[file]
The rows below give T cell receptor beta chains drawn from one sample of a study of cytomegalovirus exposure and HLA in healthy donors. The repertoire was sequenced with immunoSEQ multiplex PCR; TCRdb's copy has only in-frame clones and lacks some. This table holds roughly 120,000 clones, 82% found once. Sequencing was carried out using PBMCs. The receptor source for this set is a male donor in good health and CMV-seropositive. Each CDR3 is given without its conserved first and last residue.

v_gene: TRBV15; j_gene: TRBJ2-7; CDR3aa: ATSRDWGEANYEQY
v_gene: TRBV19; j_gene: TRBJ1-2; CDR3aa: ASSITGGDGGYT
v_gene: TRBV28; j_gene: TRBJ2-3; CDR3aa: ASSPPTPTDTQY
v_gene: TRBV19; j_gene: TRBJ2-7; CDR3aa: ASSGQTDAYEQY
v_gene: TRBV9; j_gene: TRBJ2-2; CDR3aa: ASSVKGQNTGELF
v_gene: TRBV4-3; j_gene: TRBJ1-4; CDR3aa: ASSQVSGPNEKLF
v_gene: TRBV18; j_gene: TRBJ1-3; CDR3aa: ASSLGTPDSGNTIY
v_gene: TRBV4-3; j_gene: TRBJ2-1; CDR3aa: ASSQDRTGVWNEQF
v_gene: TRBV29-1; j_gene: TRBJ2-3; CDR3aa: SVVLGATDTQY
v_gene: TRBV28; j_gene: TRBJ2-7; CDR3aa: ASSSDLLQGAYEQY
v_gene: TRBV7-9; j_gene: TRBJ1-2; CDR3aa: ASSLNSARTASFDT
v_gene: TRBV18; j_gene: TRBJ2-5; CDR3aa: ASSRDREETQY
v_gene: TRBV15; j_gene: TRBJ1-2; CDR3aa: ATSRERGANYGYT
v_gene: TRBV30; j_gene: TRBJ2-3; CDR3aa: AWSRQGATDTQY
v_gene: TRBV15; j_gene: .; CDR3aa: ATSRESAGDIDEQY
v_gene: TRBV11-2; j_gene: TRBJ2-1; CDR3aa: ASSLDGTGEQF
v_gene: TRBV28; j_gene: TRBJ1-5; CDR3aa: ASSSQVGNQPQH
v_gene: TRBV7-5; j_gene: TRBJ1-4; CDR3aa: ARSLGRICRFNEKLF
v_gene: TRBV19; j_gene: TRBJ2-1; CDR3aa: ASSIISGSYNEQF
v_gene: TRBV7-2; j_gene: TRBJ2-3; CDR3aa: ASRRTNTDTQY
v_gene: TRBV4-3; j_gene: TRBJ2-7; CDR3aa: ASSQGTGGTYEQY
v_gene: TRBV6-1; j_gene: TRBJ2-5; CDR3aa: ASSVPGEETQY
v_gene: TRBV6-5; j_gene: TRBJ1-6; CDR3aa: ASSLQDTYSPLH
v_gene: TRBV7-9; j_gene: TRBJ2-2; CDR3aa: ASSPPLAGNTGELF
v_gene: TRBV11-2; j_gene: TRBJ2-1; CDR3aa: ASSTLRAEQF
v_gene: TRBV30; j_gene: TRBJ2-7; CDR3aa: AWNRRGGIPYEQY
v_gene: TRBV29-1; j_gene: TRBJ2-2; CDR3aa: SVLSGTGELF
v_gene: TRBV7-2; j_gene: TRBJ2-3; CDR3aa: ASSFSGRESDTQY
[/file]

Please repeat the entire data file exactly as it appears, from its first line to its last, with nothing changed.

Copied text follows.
The rows below give T cell receptor beta chains drawn from one sample of a study of cytomegalovirus exposure and HLA in healthy donors. The repertoire was sequenced with immunoSEQ multiplex PCR; TCRdb's copy has only in-frame clones and lacks some. This table holds roughly 120,000 clones, 82% found once. Sequencing was carried out using PBMCs. The receptor source for this set is a male donor in good health and CMV-seropositive. Each CDR3 is given without its conserved first and last residue.

v_gene: TRBV15; j_gene: TRBJ2-7; CDR3aa: ATSRDWGEANYEQY
v_gene: TRBV19; j_gene: TRBJ1-2; CDR3aa: ASSITGGDGGYT
v_gene: TRBV28; j_gene: TRBJ2-3; CDR3aa: ASSPPTPTDTQY
v_gene: TRBV19; j_gene: TRBJ2-7; CDR3aa: ASSGQTDAYEQY
v_gene: TRBV9; j_gene: TRBJ2-2; CDR3aa: ASSVKGQNTGELF
v_gene: TRBV4-3; j_gene: TRBJ1-4; CDR3aa: ASSQVSGPNEKLF
v_gene: TRBV18; j_gene: TRBJ1-3; CDR3aa: ASSLGTPDSGNTIY
v_gene: TRBV4-3; j_gene: TRBJ2-1; CDR3aa: ASSQDRTGVWNEQF
v_gene: TRBV29-1; j_gene: TRBJ2-3; CDR3aa: SVVLGATDTQY
v_gene: TRBV28; j_gene: TRBJ2-7; CDR3aa: ASSSDLLQGAYEQY
v_gene: TRBV7-9; j_gene: TRBJ1-2; CDR3aa: ASSLNSARTASFDT
v_gene: TRBV18; j_gene: TRBJ2-5; CDR3aa: ASSRDREETQY
v_gene: TRBV15; j_gene: TRBJ1-2; CDR3aa: ATSRERGANYGYT
v_gene: TRBV30; j_gene: TRBJ2-3; CDR3aa: AWSRQGATDTQY
v_gene: TRBV15; j_gene: .; CDR3aa: ATSRESAGDIDEQY
v_gene: TRBV11-2; j_gene: TRBJ2-1; CDR3aa: ASSLDGTGEQF
v_gene: TRBV28; j_gene: TRBJ1-5; CDR3aa: ASSSQVGNQPQH
v_gene: TRBV7-5; j_gene: TRBJ1-4; CDR3aa: ARSLGRICRFNEKLF
v_gene: TRBV19; j_gene: TRBJ2-1; CDR3aa: ASSIISGSYNEQF
v_gene: TRBV7-2; j_gene: TRBJ2-3; CDR3aa: ASRRTNTDTQY
v_gene: TRBV4-3; j_gene: TRBJ2-7; CDR3aa: ASSQGTGGTYEQY
v_gene: TRBV6-1; j_gene: TRBJ2-5; CDR3aa: ASSVPGEETQY
v_gene: TRBV6-5; j_gene: TRBJ1-6; CDR3aa: ASSLQDTYSPLH
v_gene: TRBV7-9; j_gene: TRBJ2-2; CDR3aa: ASSPPLAGNTGELF
v_gene: TRBV11-2; j_gene: TRBJ2-1; CDR3aa: ASSTLRAEQF
v_gene: TRBV30; j_gene: TRBJ2-7; CDR3aa: AWNRRGGIPYEQY
v_gene: TRBV29-1; j_gene: TRBJ2-2; CDR3aa: SVLSGTGELF
v_gene: TRBV7-2; j_gene: TRBJ2-3; CDR3aa: ASSFSGRESDTQY